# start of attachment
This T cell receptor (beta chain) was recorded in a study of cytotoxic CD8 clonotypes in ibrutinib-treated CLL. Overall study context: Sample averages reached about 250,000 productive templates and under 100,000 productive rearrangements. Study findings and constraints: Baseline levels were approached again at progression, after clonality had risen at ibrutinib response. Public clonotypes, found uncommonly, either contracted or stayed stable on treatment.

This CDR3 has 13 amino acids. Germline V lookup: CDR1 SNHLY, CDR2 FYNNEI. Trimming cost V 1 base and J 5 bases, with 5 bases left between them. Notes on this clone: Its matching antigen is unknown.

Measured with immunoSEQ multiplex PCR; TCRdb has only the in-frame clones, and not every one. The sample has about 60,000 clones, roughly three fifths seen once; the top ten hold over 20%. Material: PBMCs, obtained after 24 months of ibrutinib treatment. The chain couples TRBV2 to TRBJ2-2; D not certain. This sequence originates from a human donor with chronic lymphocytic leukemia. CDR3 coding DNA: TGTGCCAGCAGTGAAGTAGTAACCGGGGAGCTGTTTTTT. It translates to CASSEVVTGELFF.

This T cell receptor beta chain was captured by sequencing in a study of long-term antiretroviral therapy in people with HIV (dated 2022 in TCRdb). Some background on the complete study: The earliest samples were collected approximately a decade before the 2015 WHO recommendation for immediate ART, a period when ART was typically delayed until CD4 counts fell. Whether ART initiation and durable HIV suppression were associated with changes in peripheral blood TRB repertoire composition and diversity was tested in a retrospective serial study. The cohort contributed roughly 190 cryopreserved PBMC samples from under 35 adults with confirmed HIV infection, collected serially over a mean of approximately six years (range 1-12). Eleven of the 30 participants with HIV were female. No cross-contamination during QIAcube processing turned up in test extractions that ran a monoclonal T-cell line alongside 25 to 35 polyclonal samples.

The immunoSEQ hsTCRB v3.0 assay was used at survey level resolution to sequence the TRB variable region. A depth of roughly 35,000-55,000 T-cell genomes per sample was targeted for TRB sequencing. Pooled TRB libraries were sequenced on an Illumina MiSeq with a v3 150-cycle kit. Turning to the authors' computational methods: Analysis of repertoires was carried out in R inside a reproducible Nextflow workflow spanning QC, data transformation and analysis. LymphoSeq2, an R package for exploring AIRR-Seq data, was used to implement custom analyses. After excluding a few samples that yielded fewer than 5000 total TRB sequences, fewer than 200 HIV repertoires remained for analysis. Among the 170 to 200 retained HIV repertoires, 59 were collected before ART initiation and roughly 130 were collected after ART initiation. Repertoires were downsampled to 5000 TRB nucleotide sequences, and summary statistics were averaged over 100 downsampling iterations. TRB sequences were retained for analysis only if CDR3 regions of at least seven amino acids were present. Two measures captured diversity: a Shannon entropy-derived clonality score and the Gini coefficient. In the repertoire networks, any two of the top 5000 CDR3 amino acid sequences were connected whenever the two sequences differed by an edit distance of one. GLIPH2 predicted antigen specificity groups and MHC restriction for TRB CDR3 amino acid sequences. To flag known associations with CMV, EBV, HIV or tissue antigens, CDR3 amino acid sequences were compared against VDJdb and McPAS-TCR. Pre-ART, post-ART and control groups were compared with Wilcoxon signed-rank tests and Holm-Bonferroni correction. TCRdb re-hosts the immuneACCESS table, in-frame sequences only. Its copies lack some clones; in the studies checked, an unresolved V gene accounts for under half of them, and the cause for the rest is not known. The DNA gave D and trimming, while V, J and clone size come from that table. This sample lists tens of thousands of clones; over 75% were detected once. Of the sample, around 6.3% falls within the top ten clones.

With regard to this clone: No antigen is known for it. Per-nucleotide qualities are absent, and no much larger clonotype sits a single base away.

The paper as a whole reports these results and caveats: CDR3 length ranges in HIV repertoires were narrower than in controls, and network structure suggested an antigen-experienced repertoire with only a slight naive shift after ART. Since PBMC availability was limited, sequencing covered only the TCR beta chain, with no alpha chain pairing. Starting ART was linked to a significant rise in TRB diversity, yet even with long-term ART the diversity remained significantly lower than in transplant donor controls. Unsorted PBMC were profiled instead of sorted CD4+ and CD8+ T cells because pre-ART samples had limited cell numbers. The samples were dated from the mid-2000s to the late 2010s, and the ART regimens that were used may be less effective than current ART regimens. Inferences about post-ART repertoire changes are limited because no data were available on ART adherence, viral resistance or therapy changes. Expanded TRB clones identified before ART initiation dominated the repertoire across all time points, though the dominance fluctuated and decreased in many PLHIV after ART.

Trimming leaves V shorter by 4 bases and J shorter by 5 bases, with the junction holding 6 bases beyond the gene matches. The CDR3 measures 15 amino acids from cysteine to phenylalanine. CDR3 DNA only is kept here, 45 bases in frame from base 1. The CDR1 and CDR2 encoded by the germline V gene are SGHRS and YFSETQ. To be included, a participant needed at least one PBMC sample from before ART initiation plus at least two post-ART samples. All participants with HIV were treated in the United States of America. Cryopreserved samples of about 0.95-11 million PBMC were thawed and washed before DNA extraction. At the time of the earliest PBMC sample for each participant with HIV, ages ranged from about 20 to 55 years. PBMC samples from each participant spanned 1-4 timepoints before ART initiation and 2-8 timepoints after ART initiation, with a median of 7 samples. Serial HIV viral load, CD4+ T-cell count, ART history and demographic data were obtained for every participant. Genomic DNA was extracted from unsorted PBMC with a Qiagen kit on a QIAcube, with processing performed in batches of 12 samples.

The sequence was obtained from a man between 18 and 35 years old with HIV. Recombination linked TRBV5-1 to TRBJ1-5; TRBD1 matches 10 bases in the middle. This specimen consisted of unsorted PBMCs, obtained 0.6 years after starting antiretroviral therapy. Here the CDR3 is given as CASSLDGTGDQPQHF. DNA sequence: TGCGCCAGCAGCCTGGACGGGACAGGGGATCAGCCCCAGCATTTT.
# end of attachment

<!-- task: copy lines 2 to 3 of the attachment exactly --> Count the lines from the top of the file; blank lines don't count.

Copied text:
This CDR3 has 13 amino acids. Germline V lookup: CDR1 SNHLY, CDR2 FYNNEI. Trimming cost V 1 base and J 5 bases, with 5 bases left between them. Notes on this clone: Its matching antigen is unknown.

Measured with immunoSEQ multiplex PCR; TCRdb has only the in-frame clones, and not every one. The sample has about 60,000 clones, roughly three fifths seen once; the top ten hold over 20%. Material: PBMCs, obtained after 24 months of ibrutinib treatment. The chain couples TRBV2 to TRBJ2-2; D not certain. This sequence originates from a human donor with chronic lymphocytic leukemia. CDR3 coding DNA: TGTGCCAGCAGTGAAGTAGTAACCGGGGAGCTGTTTTTT. It translates to CASSEVVTGELFF.